One in four young adults in the Middle East is unemployed, a figure that has policymakers and security analysts worrying for the future of an already unstable region.
Youth unemployment in the region is 25 percent — the highest for any part of the world, and well above the global average of 14 percent. In Egypt today, it means 1.15 million young people out of work; in Iran, there are 1.3 million.
Whether there is a direct link from youth employment to political violence is a matter of ongoing debate. Even so, the prospect of 100 million idle or marginalized people between the ages of 15 and 29 — 30 percent of the Middle East population — is of major concern to those watching and living in the region.
"They could be diverted into the terrorism track, into violence, political violence, and so on. That's the concern from an American point of view," said Hafed Al Ghwell of the Dubai School of Government.
"From a regional point of view, the issue is really more of a survival," Al Ghwell said. "It's an issue of development for development's sake. It's an issue of addressing concerns of a large segment of the population."
Al Ghwell and his colleagues at DSG, a regional affiliate of Harvard's Kennedy School of Government, have launched the Middle East Youth Initiative to tackle the factors that lead, not just to unemployment, but to other forms of social exclusion for the youth demographic in the Arab world. For example, because young adults are not achieving financial independence, they put off marriage. In Morocco, men marry at age 32, seven years later than men a generation ago.
Instead of progressing into adulthood, many Middle Easterners find themselves in what the DSG calls "waithood," an idle holding pattern in which teens and twentysomethings continue to live with their parents. Though highly educated, they lack a productive, professional outlet for their energies. As a result, alternatives ranging from migration to the West to engagement in extremist activity, become relatively more appealing.
Compounding youth frustration, the Internet and satellite TV connect the Middle East with images from around the world of luxury goods and economic success — images that don't match the lives they lead.
"Media exposes young people to international norms. This exposure raises the expectations for consumption and living standards, and creates a new sense of exclusion." write Navtej Dhillon and Tarik Yousef in a recent DSG report.
The DSG, in partnership with the Washington-based Brookings Institution, created the Middle East Youth Initiative to generate ideas and advise governments on a practical action plan to expand opportunity for the young. They launched a Web site, shababinclusion.org ("shabab" meaning "youth" in Arabic), specifically to connect with the target demographic.
Such regional problem solving could not come at a better time, says Marcus Noland, an economist, unaffiliated with the program. Noland, author of "Arab Economies in a Changing World," and formerly on the President's Council of Economic Advisors, said the economic future of the Middle East is in a position to go either very right or very wrong in the next generation. The outcome depends on whether Arab governments can create new youth-oriented opportunities in the years ahead.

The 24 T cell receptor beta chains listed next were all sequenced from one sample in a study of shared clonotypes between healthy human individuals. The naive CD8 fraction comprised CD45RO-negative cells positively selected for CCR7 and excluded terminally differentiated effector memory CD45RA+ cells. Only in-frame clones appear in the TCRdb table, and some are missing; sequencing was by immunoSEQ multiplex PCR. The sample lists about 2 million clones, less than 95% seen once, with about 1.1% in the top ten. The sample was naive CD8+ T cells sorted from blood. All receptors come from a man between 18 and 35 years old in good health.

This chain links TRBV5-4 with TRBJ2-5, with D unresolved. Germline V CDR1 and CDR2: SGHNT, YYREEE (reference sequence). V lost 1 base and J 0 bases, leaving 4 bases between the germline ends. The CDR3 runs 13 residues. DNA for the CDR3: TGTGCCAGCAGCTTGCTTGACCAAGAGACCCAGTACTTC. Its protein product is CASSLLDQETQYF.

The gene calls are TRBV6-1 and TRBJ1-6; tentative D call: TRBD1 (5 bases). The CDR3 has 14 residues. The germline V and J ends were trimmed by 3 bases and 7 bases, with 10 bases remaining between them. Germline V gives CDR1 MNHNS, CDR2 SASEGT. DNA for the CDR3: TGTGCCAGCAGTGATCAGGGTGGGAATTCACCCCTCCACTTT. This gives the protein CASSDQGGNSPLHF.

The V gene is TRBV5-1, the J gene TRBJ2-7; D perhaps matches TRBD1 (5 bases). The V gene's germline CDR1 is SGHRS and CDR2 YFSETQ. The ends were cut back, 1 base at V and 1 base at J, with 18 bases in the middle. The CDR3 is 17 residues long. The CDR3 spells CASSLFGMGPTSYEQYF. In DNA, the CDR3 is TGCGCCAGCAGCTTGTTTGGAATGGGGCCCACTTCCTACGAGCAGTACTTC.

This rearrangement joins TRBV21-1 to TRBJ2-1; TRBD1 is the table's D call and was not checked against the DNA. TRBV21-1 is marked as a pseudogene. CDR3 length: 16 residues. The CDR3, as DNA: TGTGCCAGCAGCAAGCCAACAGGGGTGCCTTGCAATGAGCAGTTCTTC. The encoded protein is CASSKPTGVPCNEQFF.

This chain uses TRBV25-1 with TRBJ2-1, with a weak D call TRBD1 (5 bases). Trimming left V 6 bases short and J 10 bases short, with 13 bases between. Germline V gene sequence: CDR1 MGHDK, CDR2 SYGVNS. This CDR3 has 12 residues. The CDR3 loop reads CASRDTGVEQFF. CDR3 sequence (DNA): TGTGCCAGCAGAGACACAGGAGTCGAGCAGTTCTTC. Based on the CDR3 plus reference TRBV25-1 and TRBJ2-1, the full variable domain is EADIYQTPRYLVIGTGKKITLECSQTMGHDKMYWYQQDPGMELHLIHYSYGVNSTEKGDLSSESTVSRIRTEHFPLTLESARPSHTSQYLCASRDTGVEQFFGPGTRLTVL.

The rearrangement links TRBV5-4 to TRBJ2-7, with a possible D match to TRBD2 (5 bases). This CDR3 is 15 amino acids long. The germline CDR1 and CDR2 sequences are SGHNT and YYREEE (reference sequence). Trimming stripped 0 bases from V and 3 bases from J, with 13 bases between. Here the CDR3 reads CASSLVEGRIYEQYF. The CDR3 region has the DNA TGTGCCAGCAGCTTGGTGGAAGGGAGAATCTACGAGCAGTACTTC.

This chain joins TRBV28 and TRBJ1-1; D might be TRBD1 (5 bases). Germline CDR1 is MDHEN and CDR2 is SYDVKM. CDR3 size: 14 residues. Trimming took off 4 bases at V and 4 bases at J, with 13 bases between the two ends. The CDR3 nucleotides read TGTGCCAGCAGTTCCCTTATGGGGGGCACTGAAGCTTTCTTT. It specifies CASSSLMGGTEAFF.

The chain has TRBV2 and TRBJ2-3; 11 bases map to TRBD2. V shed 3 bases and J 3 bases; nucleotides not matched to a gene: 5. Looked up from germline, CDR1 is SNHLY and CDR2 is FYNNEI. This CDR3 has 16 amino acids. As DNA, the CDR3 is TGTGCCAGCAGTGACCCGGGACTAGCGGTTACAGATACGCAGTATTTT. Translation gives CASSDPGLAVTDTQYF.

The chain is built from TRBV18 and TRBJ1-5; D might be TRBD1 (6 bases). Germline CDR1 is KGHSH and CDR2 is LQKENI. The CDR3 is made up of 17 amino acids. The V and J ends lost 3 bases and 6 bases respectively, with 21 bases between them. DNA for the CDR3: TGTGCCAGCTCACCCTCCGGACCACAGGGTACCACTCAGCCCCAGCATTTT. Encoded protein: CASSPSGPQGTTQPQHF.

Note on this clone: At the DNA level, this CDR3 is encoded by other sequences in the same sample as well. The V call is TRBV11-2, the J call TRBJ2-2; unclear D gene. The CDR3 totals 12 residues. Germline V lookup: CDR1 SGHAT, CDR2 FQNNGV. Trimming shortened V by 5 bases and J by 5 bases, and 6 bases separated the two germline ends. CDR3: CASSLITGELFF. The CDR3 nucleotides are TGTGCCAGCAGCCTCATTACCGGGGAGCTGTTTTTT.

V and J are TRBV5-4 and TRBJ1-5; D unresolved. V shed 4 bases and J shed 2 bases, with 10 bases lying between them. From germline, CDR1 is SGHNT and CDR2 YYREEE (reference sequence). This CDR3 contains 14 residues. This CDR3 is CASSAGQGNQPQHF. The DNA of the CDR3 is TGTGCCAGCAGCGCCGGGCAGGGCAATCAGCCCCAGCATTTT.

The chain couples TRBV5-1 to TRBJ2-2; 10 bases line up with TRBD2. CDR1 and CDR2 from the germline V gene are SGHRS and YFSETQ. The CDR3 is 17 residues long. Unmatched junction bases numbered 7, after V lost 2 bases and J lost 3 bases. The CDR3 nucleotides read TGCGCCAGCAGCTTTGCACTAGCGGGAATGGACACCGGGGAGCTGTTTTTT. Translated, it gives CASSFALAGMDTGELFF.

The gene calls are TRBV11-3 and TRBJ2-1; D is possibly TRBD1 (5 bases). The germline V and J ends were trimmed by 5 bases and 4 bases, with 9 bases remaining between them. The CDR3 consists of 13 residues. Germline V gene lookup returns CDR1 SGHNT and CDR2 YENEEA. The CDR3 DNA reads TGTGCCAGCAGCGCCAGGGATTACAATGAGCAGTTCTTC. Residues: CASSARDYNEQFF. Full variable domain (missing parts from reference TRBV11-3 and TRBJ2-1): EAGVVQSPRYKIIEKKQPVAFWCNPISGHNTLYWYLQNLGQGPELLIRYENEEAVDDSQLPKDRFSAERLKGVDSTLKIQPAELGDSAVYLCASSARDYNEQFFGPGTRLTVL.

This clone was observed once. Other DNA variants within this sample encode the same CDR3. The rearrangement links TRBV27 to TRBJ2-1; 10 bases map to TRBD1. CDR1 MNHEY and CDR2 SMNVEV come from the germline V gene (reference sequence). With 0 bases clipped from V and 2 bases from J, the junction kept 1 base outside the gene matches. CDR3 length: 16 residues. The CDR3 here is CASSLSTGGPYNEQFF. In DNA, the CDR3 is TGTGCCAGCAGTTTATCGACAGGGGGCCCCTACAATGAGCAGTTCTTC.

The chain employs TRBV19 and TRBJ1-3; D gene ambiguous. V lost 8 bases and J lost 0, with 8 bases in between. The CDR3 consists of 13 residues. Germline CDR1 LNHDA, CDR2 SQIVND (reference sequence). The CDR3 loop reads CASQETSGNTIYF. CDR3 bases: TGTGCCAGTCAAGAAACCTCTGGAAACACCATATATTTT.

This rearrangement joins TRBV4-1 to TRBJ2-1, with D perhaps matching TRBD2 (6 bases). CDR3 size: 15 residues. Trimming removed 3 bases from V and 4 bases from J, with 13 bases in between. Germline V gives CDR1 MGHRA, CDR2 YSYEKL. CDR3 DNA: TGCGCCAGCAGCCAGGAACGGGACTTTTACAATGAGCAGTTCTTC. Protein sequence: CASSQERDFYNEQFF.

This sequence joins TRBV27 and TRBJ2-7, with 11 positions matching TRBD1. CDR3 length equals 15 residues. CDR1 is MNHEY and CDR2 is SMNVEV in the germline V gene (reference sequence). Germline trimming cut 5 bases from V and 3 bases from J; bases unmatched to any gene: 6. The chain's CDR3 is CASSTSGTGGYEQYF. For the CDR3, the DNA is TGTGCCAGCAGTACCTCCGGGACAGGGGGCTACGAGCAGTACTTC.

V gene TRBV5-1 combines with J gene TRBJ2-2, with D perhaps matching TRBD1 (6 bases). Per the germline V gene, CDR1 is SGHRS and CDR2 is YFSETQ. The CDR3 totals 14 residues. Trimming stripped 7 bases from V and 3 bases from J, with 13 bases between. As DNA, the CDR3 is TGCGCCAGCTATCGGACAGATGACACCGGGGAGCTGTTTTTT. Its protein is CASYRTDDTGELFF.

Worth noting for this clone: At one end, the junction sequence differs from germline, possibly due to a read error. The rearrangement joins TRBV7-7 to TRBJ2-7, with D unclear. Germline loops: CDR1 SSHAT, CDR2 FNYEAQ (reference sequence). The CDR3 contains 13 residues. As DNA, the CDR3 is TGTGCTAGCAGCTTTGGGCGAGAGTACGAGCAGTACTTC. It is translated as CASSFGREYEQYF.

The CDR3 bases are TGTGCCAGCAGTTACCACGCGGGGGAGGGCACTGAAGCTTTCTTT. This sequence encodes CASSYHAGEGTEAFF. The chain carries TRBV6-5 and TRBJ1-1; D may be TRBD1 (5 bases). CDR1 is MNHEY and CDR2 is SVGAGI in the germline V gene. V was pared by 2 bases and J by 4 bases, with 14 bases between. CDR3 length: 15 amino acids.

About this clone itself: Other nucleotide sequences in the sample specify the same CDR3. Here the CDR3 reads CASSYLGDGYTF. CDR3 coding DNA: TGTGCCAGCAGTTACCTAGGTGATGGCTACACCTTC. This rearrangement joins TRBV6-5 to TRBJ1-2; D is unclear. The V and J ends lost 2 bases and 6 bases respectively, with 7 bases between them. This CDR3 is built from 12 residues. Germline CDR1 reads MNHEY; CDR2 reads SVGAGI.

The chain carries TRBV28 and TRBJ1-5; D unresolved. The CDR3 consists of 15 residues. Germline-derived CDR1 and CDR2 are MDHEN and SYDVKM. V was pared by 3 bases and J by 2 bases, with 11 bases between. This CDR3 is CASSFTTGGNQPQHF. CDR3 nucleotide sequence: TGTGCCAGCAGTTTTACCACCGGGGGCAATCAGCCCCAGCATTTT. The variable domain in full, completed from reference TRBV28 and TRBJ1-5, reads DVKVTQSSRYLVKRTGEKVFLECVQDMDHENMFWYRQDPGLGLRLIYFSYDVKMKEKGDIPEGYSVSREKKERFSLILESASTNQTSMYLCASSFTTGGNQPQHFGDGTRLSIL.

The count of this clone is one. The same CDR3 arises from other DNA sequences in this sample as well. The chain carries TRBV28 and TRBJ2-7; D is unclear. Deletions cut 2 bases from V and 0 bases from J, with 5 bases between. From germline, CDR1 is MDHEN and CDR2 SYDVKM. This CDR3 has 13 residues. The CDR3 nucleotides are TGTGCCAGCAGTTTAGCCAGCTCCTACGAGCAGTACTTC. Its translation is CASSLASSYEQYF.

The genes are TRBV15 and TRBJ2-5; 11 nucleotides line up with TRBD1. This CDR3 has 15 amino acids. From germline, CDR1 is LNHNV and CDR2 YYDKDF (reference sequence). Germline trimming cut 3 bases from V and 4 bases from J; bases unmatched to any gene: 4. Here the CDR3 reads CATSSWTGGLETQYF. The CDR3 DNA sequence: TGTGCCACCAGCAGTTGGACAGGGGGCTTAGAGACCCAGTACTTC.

"If they get it right and are able to productively absorb all that young labor, you're going to hit a period in which the Middle East will look a lot like East Asia in the 1970s — you'll have a big bulge if the labor force is going to be in its prime working years," Noland said.
"If they get it right, the future looks very bright."
For that happy outcome, the Middle East needs a robust period of job creation, but there are major obstacles and no easy solutions. While energy producers, like Iran and the Gulf Arab states, are cash-rich, thanks to high oil prices, other countries need foreign investment to build industries and manufacturing plants that deliver goods to the global market. To attract such investment, Middle Eastern governments need to create a more stable and efficient business climate.
"These countries, on the whole, are seen as risky business environments. [There] is a history of bureaucratic handling of the economy — investors are afraid they'll be tied up in red tape," Noland told ABC News. Plus, he added, businesses are scared away by the political uncertainty and violence often associated with the Middle East.
Such is the chicken-and-egg nature of economic development for youth in the Middle East: social stability requires new job growth. New job growth requires more foreign investment. But foreign businesses want to see more stability before they invest.
"When you're going to build a multibilliondollar investment facility, one wants some degree of comfort — if you can tell them what the government of Egypt is going to look like in 10 or 15 years, they'll invest. But as of now, people imagine a range of possible outcomes," Noland said.
Projects like the Middle East Youth Initiative, which are relatively rare, hope to guide the region toward greater social and economic opportunity for their swelling youth demographic. Their success will be easy to measure — it will be the personal economic and social achievements of the young adults they target.
"In the post-Sept. 11 era, there is nothing more urgent ... than helping this youth bulge of 100 million young people to achieve their personal ambitions," said Ghwell.
"[That means] having a meaningful job, being able to get married, have children, and buy a home for their families."
Mohamed Kadry contributed to this report.